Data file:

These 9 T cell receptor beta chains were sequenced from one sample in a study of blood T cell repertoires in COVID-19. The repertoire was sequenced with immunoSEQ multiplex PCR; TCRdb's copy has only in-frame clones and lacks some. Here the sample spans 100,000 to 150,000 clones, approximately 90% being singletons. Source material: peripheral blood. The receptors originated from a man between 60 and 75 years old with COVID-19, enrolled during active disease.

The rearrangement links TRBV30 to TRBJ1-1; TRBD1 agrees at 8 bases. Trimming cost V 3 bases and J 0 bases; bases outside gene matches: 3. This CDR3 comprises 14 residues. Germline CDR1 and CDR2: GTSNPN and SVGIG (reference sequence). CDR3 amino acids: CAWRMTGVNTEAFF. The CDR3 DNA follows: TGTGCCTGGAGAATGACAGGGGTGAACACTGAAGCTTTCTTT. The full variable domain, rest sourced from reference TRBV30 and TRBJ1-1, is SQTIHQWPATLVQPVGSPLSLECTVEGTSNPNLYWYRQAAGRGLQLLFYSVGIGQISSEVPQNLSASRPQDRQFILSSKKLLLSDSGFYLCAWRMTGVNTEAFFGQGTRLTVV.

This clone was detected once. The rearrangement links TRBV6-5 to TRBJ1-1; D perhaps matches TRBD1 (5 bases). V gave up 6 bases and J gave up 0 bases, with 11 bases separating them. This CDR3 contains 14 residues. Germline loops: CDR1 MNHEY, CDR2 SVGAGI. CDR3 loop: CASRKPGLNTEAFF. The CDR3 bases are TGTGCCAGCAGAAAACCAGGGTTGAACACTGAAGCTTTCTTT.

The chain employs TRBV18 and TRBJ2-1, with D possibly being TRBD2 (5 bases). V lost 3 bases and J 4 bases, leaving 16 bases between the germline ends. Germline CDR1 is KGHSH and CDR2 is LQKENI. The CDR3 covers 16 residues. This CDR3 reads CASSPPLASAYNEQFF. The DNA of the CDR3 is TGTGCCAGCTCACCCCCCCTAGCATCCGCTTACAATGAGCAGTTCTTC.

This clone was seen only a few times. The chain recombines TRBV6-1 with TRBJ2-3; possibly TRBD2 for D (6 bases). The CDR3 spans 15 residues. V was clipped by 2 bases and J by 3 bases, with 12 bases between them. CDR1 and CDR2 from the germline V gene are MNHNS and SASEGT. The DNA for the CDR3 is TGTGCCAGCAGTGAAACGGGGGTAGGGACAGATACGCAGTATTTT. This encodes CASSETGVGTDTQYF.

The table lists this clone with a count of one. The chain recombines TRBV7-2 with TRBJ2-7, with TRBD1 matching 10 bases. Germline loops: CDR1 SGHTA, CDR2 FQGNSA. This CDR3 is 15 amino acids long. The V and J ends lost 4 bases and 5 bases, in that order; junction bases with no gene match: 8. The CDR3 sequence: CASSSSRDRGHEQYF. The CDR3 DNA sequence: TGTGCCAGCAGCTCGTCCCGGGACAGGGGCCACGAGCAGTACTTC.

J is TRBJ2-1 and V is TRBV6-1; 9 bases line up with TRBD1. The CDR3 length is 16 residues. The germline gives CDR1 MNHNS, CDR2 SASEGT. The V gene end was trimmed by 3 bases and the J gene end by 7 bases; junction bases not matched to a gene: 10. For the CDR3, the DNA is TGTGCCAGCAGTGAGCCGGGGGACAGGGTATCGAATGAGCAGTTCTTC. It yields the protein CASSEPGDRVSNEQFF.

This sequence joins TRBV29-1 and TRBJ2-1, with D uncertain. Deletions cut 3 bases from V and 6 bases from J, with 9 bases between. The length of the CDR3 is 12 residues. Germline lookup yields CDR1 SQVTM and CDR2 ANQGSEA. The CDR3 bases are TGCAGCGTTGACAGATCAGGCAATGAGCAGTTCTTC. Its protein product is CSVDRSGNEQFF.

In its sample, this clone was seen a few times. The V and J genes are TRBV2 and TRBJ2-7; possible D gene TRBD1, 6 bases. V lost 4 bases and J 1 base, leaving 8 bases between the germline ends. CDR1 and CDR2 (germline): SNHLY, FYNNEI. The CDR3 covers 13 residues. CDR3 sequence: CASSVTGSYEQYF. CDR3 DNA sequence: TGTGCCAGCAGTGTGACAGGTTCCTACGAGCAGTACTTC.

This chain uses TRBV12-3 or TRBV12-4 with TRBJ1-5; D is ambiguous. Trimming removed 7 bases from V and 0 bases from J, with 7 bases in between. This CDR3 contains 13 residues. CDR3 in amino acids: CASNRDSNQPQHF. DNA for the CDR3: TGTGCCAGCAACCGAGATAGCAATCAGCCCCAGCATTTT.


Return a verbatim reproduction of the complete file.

These 9 T cell receptor beta chains were sequenced from one sample in a study of blood T cell repertoires in COVID-19. The repertoire was sequenced with immunoSEQ multiplex PCR; TCRdb's copy has only in-frame clones and lacks some. Here the sample spans 100,000 to 150,000 clones, approximately 90% being singletons. Source material: peripheral blood. The receptors originated from a man between 60 and 75 years old with COVID-19, enrolled during active disease.

The rearrangement links TRBV30 to TRBJ1-1; TRBD1 agrees at 8 bases. Trimming cost V 3 bases and J 0 bases; bases outside gene matches: 3. This CDR3 comprises 14 residues. Germline CDR1 and CDR2: GTSNPN and SVGIG (reference sequence). CDR3 amino acids: CAWRMTGVNTEAFF. The CDR3 DNA follows: TGTGCCTGGAGAATGACAGGGGTGAACACTGAAGCTTTCTTT. The full variable domain, rest sourced from reference TRBV30 and TRBJ1-1, is SQTIHQWPATLVQPVGSPLSLECTVEGTSNPNLYWYRQAAGRGLQLLFYSVGIGQISSEVPQNLSASRPQDRQFILSSKKLLLSDSGFYLCAWRMTGVNTEAFFGQGTRLTVV.

This clone was detected once. The rearrangement links TRBV6-5 to TRBJ1-1; D perhaps matches TRBD1 (5 bases). V gave up 6 bases and J gave up 0 bases, with 11 bases separating them. This CDR3 contains 14 residues. Germline loops: CDR1 MNHEY, CDR2 SVGAGI. CDR3 loop: CASRKPGLNTEAFF. The CDR3 bases are TGTGCCAGCAGAAAACCAGGGTTGAACACTGAAGCTTTCTTT.

The chain employs TRBV18 and TRBJ2-1, with D possibly being TRBD2 (5 bases). V lost 3 bases and J 4 bases, leaving 16 bases between the germline ends. Germline CDR1 is KGHSH and CDR2 is LQKENI. The CDR3 covers 16 residues. This CDR3 reads CASSPPLASAYNEQFF. The DNA of the CDR3 is TGTGCCAGCTCACCCCCCCTAGCATCCGCTTACAATGAGCAGTTCTTC.

This clone was seen only a few times. The chain recombines TRBV6-1 with TRBJ2-3; possibly TRBD2 for D (6 bases). The CDR3 spans 15 residues. V was clipped by 2 bases and J by 3 bases, with 12 bases between them. CDR1 and CDR2 from the germline V gene are MNHNS and SASEGT. The DNA for the CDR3 is TGTGCCAGCAGTGAAACGGGGGTAGGGACAGATACGCAGTATTTT. This encodes CASSETGVGTDTQYF.

The table lists this clone with a count of one. The chain recombines TRBV7-2 with TRBJ2-7, with TRBD1 matching 10 bases. Germline loops: CDR1 SGHTA, CDR2 FQGNSA. This CDR3 is 15 amino acids long. The V and J ends lost 4 bases and 5 bases, in that order; junction bases with no gene match: 8. The CDR3 sequence: CASSSSRDRGHEQYF. The CDR3 DNA sequence: TGTGCCAGCAGCTCGTCCCGGGACAGGGGCCACGAGCAGTACTTC.

J is TRBJ2-1 and V is TRBV6-1; 9 bases line up with TRBD1. The CDR3 length is 16 residues. The germline gives CDR1 MNHNS, CDR2 SASEGT. The V gene end was trimmed by 3 bases and the J gene end by 7 bases; junction bases not matched to a gene: 10. For the CDR3, the DNA is TGTGCCAGCAGTGAGCCGGGGGACAGGGTATCGAATGAGCAGTTCTTC. It yields the protein CASSEPGDRVSNEQFF.

This sequence joins TRBV29-1 and TRBJ2-1, with D uncertain. Deletions cut 3 bases from V and 6 bases from J, with 9 bases between. The length of the CDR3 is 12 residues. Germline lookup yields CDR1 SQVTM and CDR2 ANQGSEA. The CDR3 bases are TGCAGCGTTGACAGATCAGGCAATGAGCAGTTCTTC. Its protein product is CSVDRSGNEQFF.

In its sample, this clone was seen a few times. The V and J genes are TRBV2 and TRBJ2-7; possible D gene TRBD1, 6 bases. V lost 4 bases and J 1 base, leaving 8 bases between the germline ends. CDR1 and CDR2 (germline): SNHLY, FYNNEI. The CDR3 covers 13 residues. CDR3 sequence: CASSVTGSYEQYF. CDR3 DNA sequence: TGTGCCAGCAGTGTGACAGGTTCCTACGAGCAGTACTTC.

This chain uses TRBV12-3 or TRBV12-4 with TRBJ1-5; D is ambiguous. Trimming removed 7 bases from V and 0 bases from J, with 7 bases in between. This CDR3 contains 13 residues. CDR3 in amino acids: CASNRDSNQPQHF. DNA for the CDR3: TGTGCCAGCAACCGAGATAGCAATCAGCCCCAGCATTTT.